Monmouth 110, Iona 102: Four Thoughts

Friday night’s showdown between the MAAC’s top two powers was full of fireworks, both before and after the final buzzer.

Monmouth coach King Rice had regrets after a MAAC tournament semifinal loss to Iona last March
Monmouth coach King Rice had regrets after a MAAC tournament semifinal loss to Iona last March, but was all smiles Friday night.

Monmouth’s lights-out shooting performance put an end to Iona’s 26-game home winning streak as tempers flared during and after the game. Three technical fouls were assessed over 40 minutes and a scuffle broke out during the postgame handshake line.

You can catch up on all the action before the final buzzer HERE, and read about everything involving the post-game fight HERE.

Here are four thoughts from Friday’s showdown:

Iona did not go down easy. Monmouth opened up a 20 point lead midway through the second half and ended up winning comfortably, but there were a few anxious moments down the stretch. Iona was able to cut the lead to just five with 34 seconds remaining, but the steady presence of Justin Robinson

Robinson knocked down four free throws in the final minute to cement the Hawks’ victory to make up for a turnover just outside the final minute which led to a pair of A.J. English free throws to bring the deficit down to 10.

“For someone to be able to stop him [Robinson] from getting the ball the way we do our press offense, you’re not going to continue to do that,” Monmouth coach King Rice said. “You might get him once or twice, but he’s going to get the ball. Once it’s in his hands, good things are going to happen.”

Speaking of A.J. English, Iona’s star had another game for the ages. Earlier this season, English set a career high with 46 points in a 101-77 win over Fairfield. The performance set a school and conference record for made 3-pointers (13) and stands tied for the NCAA single-game high this season. Oklahoma’s Buddy Hield matched the feat on January 4 against Kansas, but needed triple overtime to do so.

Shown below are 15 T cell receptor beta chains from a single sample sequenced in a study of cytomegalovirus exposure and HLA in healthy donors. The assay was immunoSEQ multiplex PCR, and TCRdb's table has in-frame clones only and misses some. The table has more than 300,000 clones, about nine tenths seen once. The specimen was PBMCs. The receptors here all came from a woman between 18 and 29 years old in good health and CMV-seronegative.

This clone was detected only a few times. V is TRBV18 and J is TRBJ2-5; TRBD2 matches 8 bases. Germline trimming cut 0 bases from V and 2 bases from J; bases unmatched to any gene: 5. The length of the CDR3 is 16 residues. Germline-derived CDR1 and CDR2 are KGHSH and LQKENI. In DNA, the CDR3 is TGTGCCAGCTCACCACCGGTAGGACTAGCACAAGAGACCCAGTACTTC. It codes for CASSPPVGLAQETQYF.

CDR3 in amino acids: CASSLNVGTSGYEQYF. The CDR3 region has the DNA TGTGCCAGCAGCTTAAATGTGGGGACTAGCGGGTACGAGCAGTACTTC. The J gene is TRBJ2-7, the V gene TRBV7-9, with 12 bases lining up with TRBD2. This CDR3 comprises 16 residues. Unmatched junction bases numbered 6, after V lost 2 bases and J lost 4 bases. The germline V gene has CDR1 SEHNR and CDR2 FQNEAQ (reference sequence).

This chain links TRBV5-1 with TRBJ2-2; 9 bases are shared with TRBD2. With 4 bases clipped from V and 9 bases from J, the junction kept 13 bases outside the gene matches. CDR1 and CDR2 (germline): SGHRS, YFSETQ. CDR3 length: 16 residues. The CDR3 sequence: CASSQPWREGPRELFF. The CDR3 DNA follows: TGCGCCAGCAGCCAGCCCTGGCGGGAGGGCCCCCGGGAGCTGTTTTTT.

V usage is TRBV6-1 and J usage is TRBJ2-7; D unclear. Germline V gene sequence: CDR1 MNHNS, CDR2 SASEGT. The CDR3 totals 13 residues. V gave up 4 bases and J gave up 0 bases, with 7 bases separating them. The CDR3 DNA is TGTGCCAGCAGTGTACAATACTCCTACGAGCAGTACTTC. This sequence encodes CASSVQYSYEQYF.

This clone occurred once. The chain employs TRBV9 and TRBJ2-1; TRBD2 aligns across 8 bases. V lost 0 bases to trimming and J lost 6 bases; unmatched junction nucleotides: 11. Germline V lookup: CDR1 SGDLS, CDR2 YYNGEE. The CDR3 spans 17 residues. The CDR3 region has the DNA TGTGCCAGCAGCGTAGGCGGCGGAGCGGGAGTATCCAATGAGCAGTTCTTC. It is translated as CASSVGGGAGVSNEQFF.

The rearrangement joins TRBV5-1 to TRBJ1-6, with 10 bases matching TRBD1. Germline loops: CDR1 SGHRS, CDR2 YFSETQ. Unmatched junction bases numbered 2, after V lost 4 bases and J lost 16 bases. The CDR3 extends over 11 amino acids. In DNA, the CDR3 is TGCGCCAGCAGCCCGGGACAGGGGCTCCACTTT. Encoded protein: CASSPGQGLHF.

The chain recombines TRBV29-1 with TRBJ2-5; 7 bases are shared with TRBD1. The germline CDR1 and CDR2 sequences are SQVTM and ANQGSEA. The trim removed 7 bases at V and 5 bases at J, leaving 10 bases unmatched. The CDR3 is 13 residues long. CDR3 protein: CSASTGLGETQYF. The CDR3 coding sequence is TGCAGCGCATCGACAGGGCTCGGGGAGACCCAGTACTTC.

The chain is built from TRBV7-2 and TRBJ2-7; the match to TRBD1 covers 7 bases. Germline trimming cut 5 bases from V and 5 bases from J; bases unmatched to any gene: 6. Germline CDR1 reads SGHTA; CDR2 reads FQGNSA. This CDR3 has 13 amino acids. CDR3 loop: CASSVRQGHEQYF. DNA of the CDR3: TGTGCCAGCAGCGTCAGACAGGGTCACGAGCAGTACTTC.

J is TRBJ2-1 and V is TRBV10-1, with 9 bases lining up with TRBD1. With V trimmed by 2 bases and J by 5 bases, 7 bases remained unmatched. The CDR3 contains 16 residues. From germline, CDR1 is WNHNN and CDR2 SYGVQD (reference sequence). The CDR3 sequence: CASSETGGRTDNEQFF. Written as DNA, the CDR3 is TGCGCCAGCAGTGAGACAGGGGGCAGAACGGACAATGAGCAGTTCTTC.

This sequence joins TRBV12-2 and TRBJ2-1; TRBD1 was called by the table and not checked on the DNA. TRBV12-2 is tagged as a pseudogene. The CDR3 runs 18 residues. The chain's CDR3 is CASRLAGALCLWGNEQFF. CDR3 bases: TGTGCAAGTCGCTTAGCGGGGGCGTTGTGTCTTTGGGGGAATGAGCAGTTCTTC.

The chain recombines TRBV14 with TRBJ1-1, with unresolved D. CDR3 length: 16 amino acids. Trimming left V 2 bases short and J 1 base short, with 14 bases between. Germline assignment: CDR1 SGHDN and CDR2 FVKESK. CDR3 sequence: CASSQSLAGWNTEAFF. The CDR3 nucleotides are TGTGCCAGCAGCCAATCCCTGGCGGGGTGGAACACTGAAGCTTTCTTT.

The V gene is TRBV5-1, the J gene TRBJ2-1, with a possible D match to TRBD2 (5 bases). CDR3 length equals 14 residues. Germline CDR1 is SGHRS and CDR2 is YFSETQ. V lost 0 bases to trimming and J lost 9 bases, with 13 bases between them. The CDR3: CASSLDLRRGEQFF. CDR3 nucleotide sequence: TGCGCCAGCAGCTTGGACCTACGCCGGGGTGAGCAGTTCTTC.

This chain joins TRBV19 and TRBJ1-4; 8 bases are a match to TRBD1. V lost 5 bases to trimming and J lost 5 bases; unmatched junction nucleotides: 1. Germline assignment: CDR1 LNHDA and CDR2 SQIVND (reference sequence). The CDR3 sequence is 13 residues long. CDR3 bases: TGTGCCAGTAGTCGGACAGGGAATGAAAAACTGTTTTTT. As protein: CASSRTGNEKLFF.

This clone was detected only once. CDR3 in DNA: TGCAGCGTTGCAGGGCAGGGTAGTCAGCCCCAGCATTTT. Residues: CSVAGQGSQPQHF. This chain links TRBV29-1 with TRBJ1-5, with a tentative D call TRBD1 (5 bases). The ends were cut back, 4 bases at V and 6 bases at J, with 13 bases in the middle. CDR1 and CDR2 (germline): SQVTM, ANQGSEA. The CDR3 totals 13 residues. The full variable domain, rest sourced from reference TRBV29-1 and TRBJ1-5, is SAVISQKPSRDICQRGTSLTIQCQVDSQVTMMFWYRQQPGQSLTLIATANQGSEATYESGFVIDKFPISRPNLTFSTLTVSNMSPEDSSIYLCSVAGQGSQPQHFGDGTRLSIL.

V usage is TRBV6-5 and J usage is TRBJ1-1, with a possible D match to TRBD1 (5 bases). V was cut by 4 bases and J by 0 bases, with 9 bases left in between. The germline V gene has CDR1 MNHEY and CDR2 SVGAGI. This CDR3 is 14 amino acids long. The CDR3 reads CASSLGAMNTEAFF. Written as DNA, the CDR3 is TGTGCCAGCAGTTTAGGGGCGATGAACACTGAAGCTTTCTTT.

Despite Iona’s loss, English was an unstoppable machine Friday night. He nearly matched his career high with 45 points on 16-for-26 shooting, and blew by his career high in steals with seven. His only blemish came in the form of nine turnovers against an aggressive Monmouth squad.

“He is a great player,” Rice said of English. “I hope he gets to play for a long time. He is a sharp young man, and he is obviously the top player in our league right now.”

A.J. English
A.J. English had another tremendous night, nearly matching his career high, but needs consistent help from Iona’s other guards.

No game this season highlighted the absence of Schadrac Casimir more than this one. Last season’s MAAC Freshman of the Year has been ruled out for the remainder of the year after sustaining a groin injury earlier this season. Casimir last appeared in that win over Fairfield where he was held scoreless, but averaged 14.5 ppg in his rookie season.

English was supported Friday by 21 points from Jordan Washington and 13 from Isaiah Williams, but secondary guards Deyshonee Much and Jahaad Proctor, who had been reliable scorers, were a combined 3-for-11

“This is the team we have,” Iona coach Tim Cluess reaffirmed. “This is the team we’re going to play with every single game. We have to give ourselves a chance to win a lot. They just came out and got on fire to start the second half.

New kids (and new rivalry) on the block. It’s amazing how Manhattan gets overlooked despite winning the last two MAAC championships, isn’t it? Steve Masiello doesn’t mind; he just turns it around as motivation for his team.

However, it’s tough to watch a game like the one Iona and Monmouth played Friday night and not look at these as the top two teams in the MAAC. This rivalry didn’t begin in this game – this was the culmination of a year’s worth of waiting.

Iona and Monmouth split last year’s regular season meetings by a combined three points, including a narrow one point Gael victory in New Rochelle. Then the teams met in the MAAC tournament semifinals and Iona blew the doors off, knocking down a tournament record 19 3-pointers en route to a 95-77 victory. There were heated exchanges during and after that game, but nothing like the scuffle that broke out Friday.

“I think we’re gaining some respect from the better teams, but we have to have more success before it can be a true rivalry,” Rice said, after mentioning he apologized at the beginning of this season for words exchanged after the semifinal meeting. “They’ve been the best team. We’re still new kids on the block trying to come up the ladder. Hopefully we’re getting closer.”

Vincent Simone covers Quinnipiac, the MAAC, and Hofstra among others for Big Apple Buckets. You can follow him on Twitter @VTSimone.

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